Table 2: Signs and symptoms of antidepressant discontinuation syndrome.

This patient satisfies all the diagnostic criteria for a SNRI ADDS. She had taken duloxetine for 2 years, and it was abruptly discontinued when she was NPO due to mechanical ventilation. She experienced profound agitation and emotional distress within 72 hours of not receiving duloxetine, requiring sedation with a combination of dexmedetomidine, midazolam, and fentanyl in the highest doses normally employed in the ICU, and finally propofol was required to prevent unplanned extubation. Her symptoms were mistaken for agitated delirium. Five days after restarting a substitute SNRI medication (venlafaxine) her agitation completely resolved, and she was liberated from mechanical ventilation and transferred out of the ICU in spite of developing fungemia due to Candida albicans line sepsis.

Numerous studies indicate that the abrupt discontinuation of chronic psychoactive medications, such as benzodiazepines or opioids, is associated with the development of delirium in ICU patients [7]. Critical Care physicians routinely discontinue other medications that are deemed not acutely necessary in patients with critical illness. It is known that abruptly discontinuing antidepressants may precipitate discontinuation symptoms in approximately one third of patients [2, 21]. However, this issue has received little attention in the ICU and deserves greater vigilance in critical care patients who have been taking antidepressants chronically, as seen in the present case.

There are weaknesses to our conclusion that this patient suffered from the ADDS. She had multiple medical comorbidities, had recently undergone 2 major surgeries, was critically ill, experienced acute respiratory failure requiring mechanical ventilation, and received high doses of sedative agents. There were issues with gastric motility and, while she would take an oral medication, she often vomited so it was unclear to what extent the drug was absorbed. Further, she was CAM-ICU positive and was treated with olanzapine. She had major risk factors (age, immobility, and sedation with benzodiazepines) for delirium. However, there is no convincing evidence that the duration of delirium in the ICU is shortened by treatment with atypical antipsychotic agents such as olanzapine [9]. The time course of her cognitive improvement after SNRI readministration was unexpectedly fast for delirium in the ICU [9, 11].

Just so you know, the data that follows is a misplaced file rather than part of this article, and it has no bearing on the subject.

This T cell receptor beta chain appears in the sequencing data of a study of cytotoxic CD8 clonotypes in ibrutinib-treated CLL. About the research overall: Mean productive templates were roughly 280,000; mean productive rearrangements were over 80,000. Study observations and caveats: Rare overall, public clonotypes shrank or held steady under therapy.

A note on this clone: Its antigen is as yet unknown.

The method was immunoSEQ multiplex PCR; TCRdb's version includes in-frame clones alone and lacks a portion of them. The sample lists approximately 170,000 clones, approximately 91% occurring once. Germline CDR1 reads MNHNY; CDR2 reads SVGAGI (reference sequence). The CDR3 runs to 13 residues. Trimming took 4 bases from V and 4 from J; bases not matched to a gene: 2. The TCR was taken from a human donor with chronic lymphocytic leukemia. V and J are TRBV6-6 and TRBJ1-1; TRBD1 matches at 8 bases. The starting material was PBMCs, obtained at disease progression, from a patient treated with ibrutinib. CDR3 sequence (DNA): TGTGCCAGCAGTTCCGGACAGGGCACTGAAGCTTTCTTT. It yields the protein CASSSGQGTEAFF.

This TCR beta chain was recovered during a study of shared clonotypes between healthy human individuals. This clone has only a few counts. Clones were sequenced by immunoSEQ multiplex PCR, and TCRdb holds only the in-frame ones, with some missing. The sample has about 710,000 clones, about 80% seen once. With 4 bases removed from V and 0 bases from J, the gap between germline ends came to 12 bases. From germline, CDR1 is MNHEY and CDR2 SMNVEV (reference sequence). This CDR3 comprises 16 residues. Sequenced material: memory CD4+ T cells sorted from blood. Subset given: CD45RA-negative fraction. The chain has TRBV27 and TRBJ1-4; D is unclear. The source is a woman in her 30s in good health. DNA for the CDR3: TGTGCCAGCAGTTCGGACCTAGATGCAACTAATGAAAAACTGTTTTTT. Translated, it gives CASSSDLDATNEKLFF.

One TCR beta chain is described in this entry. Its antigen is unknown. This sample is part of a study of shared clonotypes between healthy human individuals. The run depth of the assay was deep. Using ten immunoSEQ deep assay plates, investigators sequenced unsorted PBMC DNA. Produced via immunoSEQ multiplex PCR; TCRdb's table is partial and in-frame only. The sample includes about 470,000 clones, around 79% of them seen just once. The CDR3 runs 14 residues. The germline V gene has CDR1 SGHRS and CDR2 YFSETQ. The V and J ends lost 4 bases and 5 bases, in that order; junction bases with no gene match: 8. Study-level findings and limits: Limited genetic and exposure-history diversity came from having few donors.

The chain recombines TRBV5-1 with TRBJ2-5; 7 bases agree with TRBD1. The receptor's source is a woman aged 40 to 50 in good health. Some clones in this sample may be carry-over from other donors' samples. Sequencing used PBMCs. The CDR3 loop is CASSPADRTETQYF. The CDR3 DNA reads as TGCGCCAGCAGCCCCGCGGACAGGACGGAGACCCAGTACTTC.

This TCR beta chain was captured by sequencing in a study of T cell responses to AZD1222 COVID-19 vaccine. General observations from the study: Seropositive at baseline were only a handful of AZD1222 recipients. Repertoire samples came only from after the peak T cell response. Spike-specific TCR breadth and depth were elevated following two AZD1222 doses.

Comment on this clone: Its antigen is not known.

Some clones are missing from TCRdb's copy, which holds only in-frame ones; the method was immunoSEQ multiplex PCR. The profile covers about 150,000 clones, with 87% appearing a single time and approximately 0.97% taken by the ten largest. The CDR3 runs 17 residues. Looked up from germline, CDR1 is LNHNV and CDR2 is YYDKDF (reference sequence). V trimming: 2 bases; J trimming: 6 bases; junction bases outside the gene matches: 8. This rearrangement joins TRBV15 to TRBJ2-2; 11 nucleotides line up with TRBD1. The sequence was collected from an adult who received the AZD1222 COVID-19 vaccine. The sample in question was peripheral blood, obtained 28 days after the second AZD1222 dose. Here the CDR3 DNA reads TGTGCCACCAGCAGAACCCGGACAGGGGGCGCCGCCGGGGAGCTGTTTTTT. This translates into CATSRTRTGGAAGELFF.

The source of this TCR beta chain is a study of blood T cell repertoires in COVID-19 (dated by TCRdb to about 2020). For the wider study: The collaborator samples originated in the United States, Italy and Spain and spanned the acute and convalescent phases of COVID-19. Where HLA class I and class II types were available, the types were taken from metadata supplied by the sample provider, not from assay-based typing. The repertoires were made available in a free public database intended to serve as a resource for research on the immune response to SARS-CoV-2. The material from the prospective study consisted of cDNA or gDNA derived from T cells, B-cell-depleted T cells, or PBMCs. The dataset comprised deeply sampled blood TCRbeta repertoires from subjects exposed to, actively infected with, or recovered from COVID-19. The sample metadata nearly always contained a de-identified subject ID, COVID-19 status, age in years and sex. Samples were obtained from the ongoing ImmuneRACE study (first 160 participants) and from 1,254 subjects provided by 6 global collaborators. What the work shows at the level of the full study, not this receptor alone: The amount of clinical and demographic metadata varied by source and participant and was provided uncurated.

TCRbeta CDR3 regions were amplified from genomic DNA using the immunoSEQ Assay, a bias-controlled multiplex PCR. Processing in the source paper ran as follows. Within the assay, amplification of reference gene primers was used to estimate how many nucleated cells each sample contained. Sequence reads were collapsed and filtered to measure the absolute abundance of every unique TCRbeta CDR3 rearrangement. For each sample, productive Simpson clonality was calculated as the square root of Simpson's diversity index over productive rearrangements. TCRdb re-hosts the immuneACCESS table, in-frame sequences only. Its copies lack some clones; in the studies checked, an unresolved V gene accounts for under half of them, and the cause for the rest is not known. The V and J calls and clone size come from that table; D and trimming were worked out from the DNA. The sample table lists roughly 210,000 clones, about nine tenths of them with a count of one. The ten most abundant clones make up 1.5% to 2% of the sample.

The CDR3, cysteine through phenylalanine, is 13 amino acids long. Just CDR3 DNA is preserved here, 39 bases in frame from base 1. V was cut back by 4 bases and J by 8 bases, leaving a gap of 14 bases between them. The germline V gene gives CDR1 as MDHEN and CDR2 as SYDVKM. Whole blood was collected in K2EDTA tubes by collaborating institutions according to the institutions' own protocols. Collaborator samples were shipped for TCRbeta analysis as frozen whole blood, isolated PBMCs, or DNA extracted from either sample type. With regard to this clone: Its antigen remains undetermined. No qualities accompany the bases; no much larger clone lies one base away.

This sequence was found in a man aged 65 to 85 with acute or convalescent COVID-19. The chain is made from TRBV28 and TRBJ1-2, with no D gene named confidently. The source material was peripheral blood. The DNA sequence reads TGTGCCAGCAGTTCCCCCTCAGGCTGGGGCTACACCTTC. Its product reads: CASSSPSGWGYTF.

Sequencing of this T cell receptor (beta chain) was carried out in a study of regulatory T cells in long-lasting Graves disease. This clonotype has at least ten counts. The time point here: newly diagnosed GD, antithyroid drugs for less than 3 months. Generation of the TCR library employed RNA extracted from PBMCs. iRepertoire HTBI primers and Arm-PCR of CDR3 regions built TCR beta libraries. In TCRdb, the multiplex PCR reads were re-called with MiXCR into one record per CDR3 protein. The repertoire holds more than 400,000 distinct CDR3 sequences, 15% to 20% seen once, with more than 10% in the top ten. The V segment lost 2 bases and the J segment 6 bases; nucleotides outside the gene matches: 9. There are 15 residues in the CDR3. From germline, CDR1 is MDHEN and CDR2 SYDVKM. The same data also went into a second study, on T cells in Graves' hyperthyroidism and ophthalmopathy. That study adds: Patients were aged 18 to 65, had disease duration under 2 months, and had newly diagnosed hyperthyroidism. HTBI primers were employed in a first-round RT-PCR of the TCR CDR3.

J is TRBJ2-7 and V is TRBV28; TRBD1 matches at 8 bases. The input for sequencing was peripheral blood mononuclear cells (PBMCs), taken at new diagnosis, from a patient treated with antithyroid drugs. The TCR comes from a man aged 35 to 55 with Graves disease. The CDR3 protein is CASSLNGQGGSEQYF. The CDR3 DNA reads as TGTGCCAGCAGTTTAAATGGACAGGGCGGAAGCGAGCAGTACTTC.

In conclusion we believe that this patient’s agitation was primarily due to ADDS, not delirium, because its severity required very aggressive treatment with high doses of sedating drugs and the relatively rapid improvement after readministration of a related antidepressant. Critical Care physicians routinely discontinue what they perceive as “unnecessary” medicines, including antidepressant and antipsychotic medications. The potential consequence of abruptly discontinuing antidepressant medications and the need for promptly resuming treatment are underappreciated in critically ill patients.

Abbreviations

BPS:Behavioral Pain Scale
CAM-ICU:Confusion Assessment Method for the ICU
COPD:Chronic obstructive pulmonary disease
dexme:Dexmedetomidine
gtt:IV infusion
ICU:Intensive care unit
IVP:IV push medication
POD:Postoperative day
RASS:Richmond Agitation Sedation Scale
SNRI:Serotonin norepinephrine reuptake inhibitor.

Data Availability

Relevant data and supporting material are available from the corresponding author on reasonable request.

Consent

Consent was obtained from the individual who is named in the power of attorney for health care for the patient who is deceased.

Conflicts of Interest

The authors declare they have no conflicts of interest. Peter White, M.D., is the coauthor of this paper.

Authors’ Contributions

Carl L. Faingold and Peter White performed the literature review. Peter White compiled the case report and reviewed and selected the relevant materials. Pharmacology review was performed by Carl L. Faingold.

Acknowledgments

The authors wish to acknowledge the contribution of Carol Faingold, as well as Drs. Joseph Henkle, Kathy Bottum, Bianca Madrid, and Christopher Miedema, for their roles in the management of this case and its resolution.